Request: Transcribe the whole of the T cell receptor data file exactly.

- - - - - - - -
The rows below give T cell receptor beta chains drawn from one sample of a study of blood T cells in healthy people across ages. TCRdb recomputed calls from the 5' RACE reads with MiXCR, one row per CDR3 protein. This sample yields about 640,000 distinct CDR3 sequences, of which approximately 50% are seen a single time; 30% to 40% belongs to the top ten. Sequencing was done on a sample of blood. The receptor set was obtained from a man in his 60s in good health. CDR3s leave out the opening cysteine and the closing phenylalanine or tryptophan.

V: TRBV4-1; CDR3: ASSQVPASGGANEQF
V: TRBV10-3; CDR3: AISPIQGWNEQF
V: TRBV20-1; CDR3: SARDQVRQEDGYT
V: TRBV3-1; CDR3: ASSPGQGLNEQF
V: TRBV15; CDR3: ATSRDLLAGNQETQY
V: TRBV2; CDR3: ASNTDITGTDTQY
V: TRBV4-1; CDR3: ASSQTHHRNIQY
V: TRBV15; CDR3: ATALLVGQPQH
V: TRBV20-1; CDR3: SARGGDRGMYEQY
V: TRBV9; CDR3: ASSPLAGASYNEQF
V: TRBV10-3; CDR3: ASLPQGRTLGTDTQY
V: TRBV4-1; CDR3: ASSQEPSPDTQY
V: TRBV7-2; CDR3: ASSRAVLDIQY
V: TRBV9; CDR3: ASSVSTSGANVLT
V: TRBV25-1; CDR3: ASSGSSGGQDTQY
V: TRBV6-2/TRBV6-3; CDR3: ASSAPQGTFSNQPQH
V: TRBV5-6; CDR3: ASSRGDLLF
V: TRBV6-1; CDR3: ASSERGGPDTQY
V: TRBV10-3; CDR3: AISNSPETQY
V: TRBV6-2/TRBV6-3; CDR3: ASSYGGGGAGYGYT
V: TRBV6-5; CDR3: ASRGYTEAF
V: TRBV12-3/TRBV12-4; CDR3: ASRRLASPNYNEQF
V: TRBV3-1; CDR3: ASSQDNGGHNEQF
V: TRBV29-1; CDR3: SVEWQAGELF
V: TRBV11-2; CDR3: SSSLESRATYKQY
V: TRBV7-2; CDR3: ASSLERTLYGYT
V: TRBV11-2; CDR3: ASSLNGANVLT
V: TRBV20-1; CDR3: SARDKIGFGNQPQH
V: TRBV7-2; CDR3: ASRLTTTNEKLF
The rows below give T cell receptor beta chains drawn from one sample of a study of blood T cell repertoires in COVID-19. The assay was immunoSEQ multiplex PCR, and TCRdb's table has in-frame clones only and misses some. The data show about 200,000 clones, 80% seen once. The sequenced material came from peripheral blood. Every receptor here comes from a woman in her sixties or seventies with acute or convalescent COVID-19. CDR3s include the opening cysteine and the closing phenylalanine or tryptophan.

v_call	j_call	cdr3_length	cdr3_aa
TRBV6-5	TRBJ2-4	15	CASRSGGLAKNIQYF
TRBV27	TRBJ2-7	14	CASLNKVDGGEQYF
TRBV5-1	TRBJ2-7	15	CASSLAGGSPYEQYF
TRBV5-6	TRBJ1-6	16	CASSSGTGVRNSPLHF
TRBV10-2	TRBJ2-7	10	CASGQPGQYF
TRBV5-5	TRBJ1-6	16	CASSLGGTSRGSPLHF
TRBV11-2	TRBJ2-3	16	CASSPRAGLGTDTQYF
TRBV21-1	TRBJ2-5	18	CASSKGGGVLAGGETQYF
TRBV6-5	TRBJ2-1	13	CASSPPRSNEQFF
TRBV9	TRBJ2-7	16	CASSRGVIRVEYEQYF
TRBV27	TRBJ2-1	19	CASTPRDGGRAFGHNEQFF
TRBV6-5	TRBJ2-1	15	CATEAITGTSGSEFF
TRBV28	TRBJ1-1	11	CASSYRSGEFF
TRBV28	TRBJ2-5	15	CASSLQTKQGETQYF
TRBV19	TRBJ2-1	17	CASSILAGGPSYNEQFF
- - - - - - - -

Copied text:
The rows below give T cell receptor beta chains drawn from one sample of a study of blood T cells in healthy people across ages. TCRdb recomputed calls from the 5' RACE reads with MiXCR, one row per CDR3 protein. This sample yields about 640,000 distinct CDR3 sequences, of which approximately 50% are seen a single time; 30% to 40% belongs to the top ten. Sequencing was done on a sample of blood. The receptor set was obtained from a man in his 60s in good health. CDR3s leave out the opening cysteine and the closing phenylalanine or tryptophan.

V: TRBV4-1; CDR3: ASSQVPASGGANEQF
V: TRBV10-3; CDR3: AISPIQGWNEQF
V: TRBV20-1; CDR3: SARDQVRQEDGYT
V: TRBV3-1; CDR3: ASSPGQGLNEQF
V: TRBV15; CDR3: ATSRDLLAGNQETQY
V: TRBV2; CDR3: ASNTDITGTDTQY
V: TRBV4-1; CDR3: ASSQTHHRNIQY
V: TRBV15; CDR3: ATALLVGQPQH
V: TRBV20-1; CDR3: SARGGDRGMYEQY
V: TRBV9; CDR3: ASSPLAGASYNEQF
V: TRBV10-3; CDR3: ASLPQGRTLGTDTQY
V: TRBV4-1; CDR3: ASSQEPSPDTQY
V: TRBV7-2; CDR3: ASSRAVLDIQY
V: TRBV9; CDR3: ASSVSTSGANVLT
V: TRBV25-1; CDR3: ASSGSSGGQDTQY
V: TRBV6-2/TRBV6-3; CDR3: ASSAPQGTFSNQPQH
V: TRBV5-6; CDR3: ASSRGDLLF
V: TRBV6-1; CDR3: ASSERGGPDTQY
V: TRBV10-3; CDR3: AISNSPETQY
V: TRBV6-2/TRBV6-3; CDR3: ASSYGGGGAGYGYT
V: TRBV6-5; CDR3: ASRGYTEAF
V: TRBV12-3/TRBV12-4; CDR3: ASRRLASPNYNEQF
V: TRBV3-1; CDR3: ASSQDNGGHNEQF
V: TRBV29-1; CDR3: SVEWQAGELF
V: TRBV11-2; CDR3: SSSLESRATYKQY
V: TRBV7-2; CDR3: ASSLERTLYGYT
V: TRBV11-2; CDR3: ASSLNGANVLT
V: TRBV20-1; CDR3: SARDKIGFGNQPQH
V: TRBV7-2; CDR3: ASRLTTTNEKLF
The rows below give T cell receptor beta chains drawn from one sample of a study of blood T cell repertoires in COVID-19. The assay was immunoSEQ multiplex PCR, and TCRdb's table has in-frame clones only and misses some. The data show about 200,000 clones, 80% seen once. The sequenced material came from peripheral blood. Every receptor here comes from a woman in her sixties or seventies with acute or convalescent COVID-19. CDR3s include the opening cysteine and the closing phenylalanine or tryptophan.

v_call	j_call	cdr3_length	cdr3_aa
TRBV6-5	TRBJ2-4	15	CASRSGGLAKNIQYF
TRBV27	TRBJ2-7	14	CASLNKVDGGEQYF
TRBV5-1	TRBJ2-7	15	CASSLAGGSPYEQYF
TRBV5-6	TRBJ1-6	16	CASSSGTGVRNSPLHF
TRBV10-2	TRBJ2-7	10	CASGQPGQYF
TRBV5-5	TRBJ1-6	16	CASSLGGTSRGSPLHF
TRBV11-2	TRBJ2-3	16	CASSPRAGLGTDTQYF
TRBV21-1	TRBJ2-5	18	CASSKGGGVLAGGETQYF
TRBV6-5	TRBJ2-1	13	CASSPPRSNEQFF
TRBV9	TRBJ2-7	16	CASSRGVIRVEYEQYF
TRBV27	TRBJ2-1	19	CASTPRDGGRAFGHNEQFF
TRBV6-5	TRBJ2-1	15	CATEAITGTSGSEFF
TRBV28	TRBJ1-1	11	CASSYRSGEFF
TRBV28	TRBJ2-5	15	CASSLQTKQGETQYF
TRBV19	TRBJ2-1	17	CASSILAGGPSYNEQFF